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About gregrowles

Born Sydney, live Sydney Australia. "People who are intimidated by you talk bad about you with hope that others won't find you appealing

TWENTY-EIGHTH SUNDAY IN ORDINARY TIME

jm_200_NT2.pd-P20.tiffThe rich young man in today’s Gospel wants to know what we all want to know—how to live in this life so that we might live forever in the world to come. He seeks what today’s Psalm calls “wisdom of heart

The young man started off with a question: “What must I do to inherit eternal life?” he wanted Jesus to tell him how to secure the benefits of God’s most fundamental values – and to find the key to a meaningful, contented, and fulfilling life. He learns that the wisdom he seeks is not a program of works to be performed or behaviours to be avoided. As Jesus tells him, observing the commandments is essential to walking the path of salvation—but it can only get us so far. The Wisdom of God is not precepts, but a person—Jesus Christ. Jesus is the Wisdom whose Spirit was granted to Solomon in today’s First Reading.

As we consider our Lord’s encounter with the young man we can imagine Jesus’ insight into his heart and soul. He had followed the specific, outward regulations that were spelled out in the Bible – but Jesus perceived that something still blocked him from total obedience to God – his many possessions. Material belongings stood in the way of his following Christ, because, having heard Jesus’ opinion that he needed to give them up, he went away stunned and defeated. He could not meet the ultimate measure of obedience to God. His love of possessions blocked him from totally loving God and following Christ.

Many scholars remind us that the crisis for the man with many possessions was not how much he owned, but that the property owned him, blocking his way to unity with God.

Thinking about such views is a necessary beginning for each of us to examine in our own lives the relevance of today’s Gospel story. What does Jesus say to you and to me – about the one thing more that we lack? What do we need to give up, to rid ourselves of, to put behind us, that would allow us completely to follow Christ? What can blind us and deafen us from connecting with God? What is the radical reorientation of our lives that will lead us to follow Christ? What is it that stands in the way of our becoming what God intends us to be?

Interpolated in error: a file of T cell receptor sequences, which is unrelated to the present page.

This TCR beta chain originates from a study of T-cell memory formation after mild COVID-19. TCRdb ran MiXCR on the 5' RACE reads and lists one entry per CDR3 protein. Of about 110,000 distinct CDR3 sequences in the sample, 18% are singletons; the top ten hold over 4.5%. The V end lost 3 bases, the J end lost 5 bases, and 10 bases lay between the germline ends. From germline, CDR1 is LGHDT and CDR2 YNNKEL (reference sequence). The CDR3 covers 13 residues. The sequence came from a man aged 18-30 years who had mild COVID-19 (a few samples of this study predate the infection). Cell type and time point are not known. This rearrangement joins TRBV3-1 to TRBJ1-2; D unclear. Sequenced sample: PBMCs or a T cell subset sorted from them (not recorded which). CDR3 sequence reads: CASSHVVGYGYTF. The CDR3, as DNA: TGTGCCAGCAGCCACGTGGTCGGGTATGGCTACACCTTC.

It is almost certainly selfishness of one sort or another – because putting ourselves first puts God second or third. What is it that we need to give up to gain what is much more valuable? Is it greed or prejudice – ignorance or pride – anger or the need to control others, the inability to acknowledge our sins of hurting others or the “things we have left undone” or something else?

All, of these are a love of possessions that stand in our way of connecting with the eternal life that we can find only in God. We live in a culture of materialism in which we measure too much in monetary terms. We are inundated day after day, hour after hour, by advertising that insists that if we buy one thing or another that we will be happier and better off. The push for more and more material possessions insinuates itself into our lives constantly.

Finally, it seems ironic that the man with many possessions asked about “inheriting” eternal life. The truth is, he had already inherited it – as a child of God. The God-within-him existed as a part of the created order – because he, like each of us, was created in the image and likeness of God. He had inherited God’s spirit already – he just didn’t know it. Jesus tried to open him to understanding that reality – to instruct him how to break through what blocked him from recognizing and utilizing the very spirit of God that he only had to put before all else in his life.

The gospel does not tell us where the young man’s life took him, but I have hope that eventually he came around to the recognition that it is not about the ability to live the commandments by one’s own effort but rather about receiving the love and friendship of God into one’s heart. I have hope because the gospel says that Jesus loved the young man and that love remained even as the young man went away sad in the moment. I have hope that the young man learned that for God “all things are possible”.

The same hope remains for us. Yes, we all too often, have divided hearts but Christ looks on us with love, Christ continually invites us into friendship and for God “all things are possible”.

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Posted by on October 12, 2018 in Uncategorized